People can be destroyed by irrationalities as well, or at least become very angry :)


Various stressors don't create mental illness, though they can make preexisting mental illness worse
"As usual... it depends."
User avatar
LuckyR
 
Posts: 1937 (View: All / In topic)

Joined: January 18th, 2015, 1:16 am

Re: How can you know that you can't know?

Post Number:#5  Postby Toledoroy » April 20th, 2017, 1:56 pm

LuckyR wrote:Various stressors don't create mental illness, though they can make preexisting mental illness worse


How does mental illness relates to this?
User avatar
Toledoroy
 
Posts: 25 (View: All / In topic)

Joined: October 28th, 2016, 2:21 pm
Favorite Philosopher: Socrates

Re: How can you know that you can't know?

Post Number:#6  Postby Spectrum » April 21st, 2017, 3:10 am

This issue is no other than 'Meno's Paradox'.


If it is a contradiction, it is certain one cannot know it.

What is knowledge to humans is always known within a box and in all cases it is a human-made box.

What is known is always things-by-ourselves [with a box] but never thing-in-itself [without a box].

So whatever one needs to know, build a box and if there enough consensus it will be accepted as 'knowledge' within the group and that box.

The question is, is that supposedly 'knowledge' [information] objective?

The Scientific box generate objective knowledge [i.e. verifiable, repeatable, testable, etc.] while the theistic box make illusion [God] as if real which cannot be empirically tested.
Not-a-theist. Religion is a critical necessity for humanity now, but not the FUTURE.
Spectrum
 
Posts: 3801 (View: All / In topic)

Joined: December 21st, 2010, 1:25 am
Favorite Philosopher: Eclectic -Various

Re: How can you know that you can't know?

Post Number:#7  Postby LuckyR » April 21st, 2017, 2:18 pm

Toledoroy wrote:
LuckyR wrote:Various stressors don't create mental illness, though they can make preexisting mental illness worse


How does mental illness relates to this?


The OP mentioned anxiety in wording that implied an Anxiety Disorder as well as "frying your mental CPU".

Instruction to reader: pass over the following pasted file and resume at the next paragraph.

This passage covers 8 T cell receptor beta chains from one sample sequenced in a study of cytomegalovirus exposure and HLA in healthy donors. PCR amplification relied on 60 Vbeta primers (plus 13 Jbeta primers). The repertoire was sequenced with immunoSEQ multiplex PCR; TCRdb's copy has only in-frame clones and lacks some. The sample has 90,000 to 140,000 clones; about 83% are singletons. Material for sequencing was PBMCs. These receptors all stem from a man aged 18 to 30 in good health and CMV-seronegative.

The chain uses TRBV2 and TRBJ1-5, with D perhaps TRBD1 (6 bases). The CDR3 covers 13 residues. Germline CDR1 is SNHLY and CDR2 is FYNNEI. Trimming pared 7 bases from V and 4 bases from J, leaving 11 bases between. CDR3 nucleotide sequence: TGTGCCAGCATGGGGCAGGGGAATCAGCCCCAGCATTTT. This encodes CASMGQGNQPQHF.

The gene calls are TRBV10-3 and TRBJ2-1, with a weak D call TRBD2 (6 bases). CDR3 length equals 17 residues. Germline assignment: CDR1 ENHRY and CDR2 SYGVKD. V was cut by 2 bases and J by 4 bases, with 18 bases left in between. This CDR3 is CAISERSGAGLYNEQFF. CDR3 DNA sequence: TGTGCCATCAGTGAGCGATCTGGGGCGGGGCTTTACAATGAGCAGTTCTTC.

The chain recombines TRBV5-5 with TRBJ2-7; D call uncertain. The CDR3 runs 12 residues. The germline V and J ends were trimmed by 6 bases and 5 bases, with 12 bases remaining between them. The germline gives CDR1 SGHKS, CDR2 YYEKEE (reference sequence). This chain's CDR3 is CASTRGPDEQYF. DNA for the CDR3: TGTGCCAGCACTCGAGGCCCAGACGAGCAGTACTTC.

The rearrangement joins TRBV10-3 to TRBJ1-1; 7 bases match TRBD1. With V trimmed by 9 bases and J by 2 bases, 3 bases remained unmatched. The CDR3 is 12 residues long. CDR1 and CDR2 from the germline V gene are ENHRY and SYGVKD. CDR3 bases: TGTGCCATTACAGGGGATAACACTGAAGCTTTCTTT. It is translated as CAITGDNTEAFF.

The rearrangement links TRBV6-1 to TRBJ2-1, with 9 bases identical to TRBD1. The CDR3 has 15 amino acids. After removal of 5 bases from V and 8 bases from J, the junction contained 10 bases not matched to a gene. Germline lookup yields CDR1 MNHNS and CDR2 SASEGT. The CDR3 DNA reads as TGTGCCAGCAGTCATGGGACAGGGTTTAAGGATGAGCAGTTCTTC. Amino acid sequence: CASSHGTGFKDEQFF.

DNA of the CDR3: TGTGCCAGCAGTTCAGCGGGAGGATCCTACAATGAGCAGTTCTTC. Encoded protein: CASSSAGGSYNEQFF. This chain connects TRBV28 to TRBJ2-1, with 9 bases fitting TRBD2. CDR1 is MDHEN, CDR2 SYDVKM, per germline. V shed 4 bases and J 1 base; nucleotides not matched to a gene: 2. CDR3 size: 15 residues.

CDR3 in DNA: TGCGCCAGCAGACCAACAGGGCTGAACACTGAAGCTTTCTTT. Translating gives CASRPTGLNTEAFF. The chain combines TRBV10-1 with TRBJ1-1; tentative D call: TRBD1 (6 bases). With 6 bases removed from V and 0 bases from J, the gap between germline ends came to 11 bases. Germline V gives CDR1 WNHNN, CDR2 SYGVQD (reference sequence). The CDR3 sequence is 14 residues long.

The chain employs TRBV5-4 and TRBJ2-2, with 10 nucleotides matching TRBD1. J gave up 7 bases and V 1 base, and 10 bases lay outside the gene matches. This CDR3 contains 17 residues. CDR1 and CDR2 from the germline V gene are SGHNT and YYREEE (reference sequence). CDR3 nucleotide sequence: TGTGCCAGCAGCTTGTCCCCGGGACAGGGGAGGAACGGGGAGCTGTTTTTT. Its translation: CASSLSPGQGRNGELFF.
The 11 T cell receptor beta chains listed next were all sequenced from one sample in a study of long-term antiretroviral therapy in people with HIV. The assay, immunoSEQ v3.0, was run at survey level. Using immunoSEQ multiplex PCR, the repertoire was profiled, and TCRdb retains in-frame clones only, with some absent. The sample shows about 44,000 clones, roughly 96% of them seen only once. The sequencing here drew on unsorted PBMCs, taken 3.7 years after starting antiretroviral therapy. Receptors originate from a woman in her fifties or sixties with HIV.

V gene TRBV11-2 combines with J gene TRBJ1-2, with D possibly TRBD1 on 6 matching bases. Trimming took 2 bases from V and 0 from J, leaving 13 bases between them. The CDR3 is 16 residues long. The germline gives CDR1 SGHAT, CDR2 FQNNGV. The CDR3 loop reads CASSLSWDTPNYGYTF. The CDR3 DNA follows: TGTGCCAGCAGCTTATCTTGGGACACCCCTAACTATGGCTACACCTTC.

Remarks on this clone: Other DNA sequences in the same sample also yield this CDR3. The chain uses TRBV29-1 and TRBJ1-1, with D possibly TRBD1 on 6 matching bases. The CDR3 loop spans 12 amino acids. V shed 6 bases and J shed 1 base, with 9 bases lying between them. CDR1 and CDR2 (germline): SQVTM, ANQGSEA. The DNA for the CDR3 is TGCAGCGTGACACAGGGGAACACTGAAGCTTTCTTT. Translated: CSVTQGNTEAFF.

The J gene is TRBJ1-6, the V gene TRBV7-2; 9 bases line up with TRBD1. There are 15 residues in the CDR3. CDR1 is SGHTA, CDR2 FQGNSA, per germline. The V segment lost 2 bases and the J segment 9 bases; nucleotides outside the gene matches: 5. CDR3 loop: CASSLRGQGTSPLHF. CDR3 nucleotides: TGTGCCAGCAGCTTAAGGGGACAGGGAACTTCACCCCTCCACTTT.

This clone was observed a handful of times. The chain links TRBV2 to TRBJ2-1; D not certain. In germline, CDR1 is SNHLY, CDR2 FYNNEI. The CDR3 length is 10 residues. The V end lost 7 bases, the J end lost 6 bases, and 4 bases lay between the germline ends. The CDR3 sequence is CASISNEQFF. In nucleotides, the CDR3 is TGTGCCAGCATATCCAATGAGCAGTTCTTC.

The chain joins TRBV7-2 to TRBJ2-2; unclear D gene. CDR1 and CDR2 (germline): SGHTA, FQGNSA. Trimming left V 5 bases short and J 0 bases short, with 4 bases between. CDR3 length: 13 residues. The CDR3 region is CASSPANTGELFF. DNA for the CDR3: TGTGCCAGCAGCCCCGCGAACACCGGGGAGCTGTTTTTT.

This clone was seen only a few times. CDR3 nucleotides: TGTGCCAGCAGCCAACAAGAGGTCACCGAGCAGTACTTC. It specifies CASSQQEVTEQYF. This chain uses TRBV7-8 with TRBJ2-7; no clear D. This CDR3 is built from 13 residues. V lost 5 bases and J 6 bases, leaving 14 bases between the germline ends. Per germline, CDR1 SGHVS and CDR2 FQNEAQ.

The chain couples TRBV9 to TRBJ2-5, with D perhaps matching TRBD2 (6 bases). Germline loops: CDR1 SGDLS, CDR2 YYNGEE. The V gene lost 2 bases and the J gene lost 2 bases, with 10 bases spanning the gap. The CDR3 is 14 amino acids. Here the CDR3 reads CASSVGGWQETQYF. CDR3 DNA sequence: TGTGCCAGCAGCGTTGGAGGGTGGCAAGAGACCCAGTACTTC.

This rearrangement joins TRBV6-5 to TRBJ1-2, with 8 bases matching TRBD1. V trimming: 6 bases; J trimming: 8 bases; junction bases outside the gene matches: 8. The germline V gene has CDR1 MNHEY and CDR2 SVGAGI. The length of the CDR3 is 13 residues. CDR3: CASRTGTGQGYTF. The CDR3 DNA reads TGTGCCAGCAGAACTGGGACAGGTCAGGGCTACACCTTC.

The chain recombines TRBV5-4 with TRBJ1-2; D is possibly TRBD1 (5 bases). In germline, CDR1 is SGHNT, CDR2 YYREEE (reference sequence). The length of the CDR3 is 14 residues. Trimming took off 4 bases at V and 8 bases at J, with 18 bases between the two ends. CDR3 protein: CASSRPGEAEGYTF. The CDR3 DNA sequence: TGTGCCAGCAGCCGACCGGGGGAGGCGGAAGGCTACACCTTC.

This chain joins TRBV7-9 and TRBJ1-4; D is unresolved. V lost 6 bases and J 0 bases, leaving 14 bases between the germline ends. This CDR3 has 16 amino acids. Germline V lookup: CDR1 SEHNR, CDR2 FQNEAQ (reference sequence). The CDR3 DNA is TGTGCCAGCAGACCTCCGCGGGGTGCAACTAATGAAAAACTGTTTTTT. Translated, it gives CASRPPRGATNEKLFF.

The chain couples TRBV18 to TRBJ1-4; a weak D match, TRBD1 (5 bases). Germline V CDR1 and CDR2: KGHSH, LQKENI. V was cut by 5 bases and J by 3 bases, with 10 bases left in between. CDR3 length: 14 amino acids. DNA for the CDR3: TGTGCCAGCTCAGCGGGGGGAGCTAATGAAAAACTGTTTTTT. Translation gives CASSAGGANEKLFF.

"As usual... it depends."
User avatar
LuckyR
 
Posts: 1937 (View: All / In topic)

Joined: January 18th, 2015, 1:16 am

Re: How can you know that you can't know?

Post Number:#8  Postby Toledoroy » April 21st, 2017, 2:32 pm

LuckyR wrote:The OP mentioned anxiety in wording that implied an Anxiety Disorder as well as "frying your mental CPU".


Sorry, didn't mean the disorder, just a temporary state of anxiety.
User avatar
Toledoroy
 
Posts: 25 (View: All / In topic)

Joined: October 28th, 2016, 2:21 pm
Favorite Philosopher: Socrates

Re: How can you know that you can't know?

Post Number:#9  Postby Felix » April 21st, 2017, 4:48 pm

Can you think of any other similar thinking patterns which would never result in a conclusion?


There is the the double bind, which has the logical form of the statement "I am lying," which is false if true and true if false. Between parents and children, it would take the form of a command to do what will be acceptable only if it is done voluntarily or spontaneously, as in "you must love me."

Gregory Bateson observed that schizophrenic children were commonly found in families that routinely used this psychological trick on them (perhaps unintentionally). Alan Watts observed that the double bind is characteristic of religious injunctions: "Thou shalt love the Lord thy God," "Be unselfish," "You must have grace; you cannot get it by seeking, you cannot get it by nonseeking," etc., but that it can also be used as a sort of psychic jui-jitsu to help someone become aware of the absurdity of their mental attitude and lifestyle. In Zen the koan is used for this purpose.
"We do not see things as they are; we see things as we are." - Anaïs Nin
Felix
 
Posts: 1744 (View: All / In topic)

Joined: February 9th, 2009, 5:45 am

Re: How can you know that you can't know?

Post Number:#10  Postby Toledoroy » April 22nd, 2017, 3:43 am

Felix wrote:There is the the double bind.


Perfect Felix, Thank you! That's exactly what I was looking for.
User avatar
Toledoroy
 
Posts: 25 (View: All / In topic)

Joined: October 28th, 2016, 2:21 pm
Favorite Philosopher: Socrates


Return to Epistemology and Metaphysics

Who is online

Users browsing this forum: No registered users and 3 guests

Philosophy Trophies

Most Active Members
by posts made in lasts 30 days

Avatar Member Name Recent Posts
Greta 162
Fooloso4 116
Renee 107
Ormond 97
Felix 90

Last updated January 6, 2017, 6:28 pm EST

Most Active Book of the Month Participants
by book of the month posts

Avatar Member Name BOTM Posts
Scott 147
Spectrum 23
Belinda 23
whitetrshsoldier 20
Josefina1110 19
Last updated January 6, 2017, 6:28 pm EST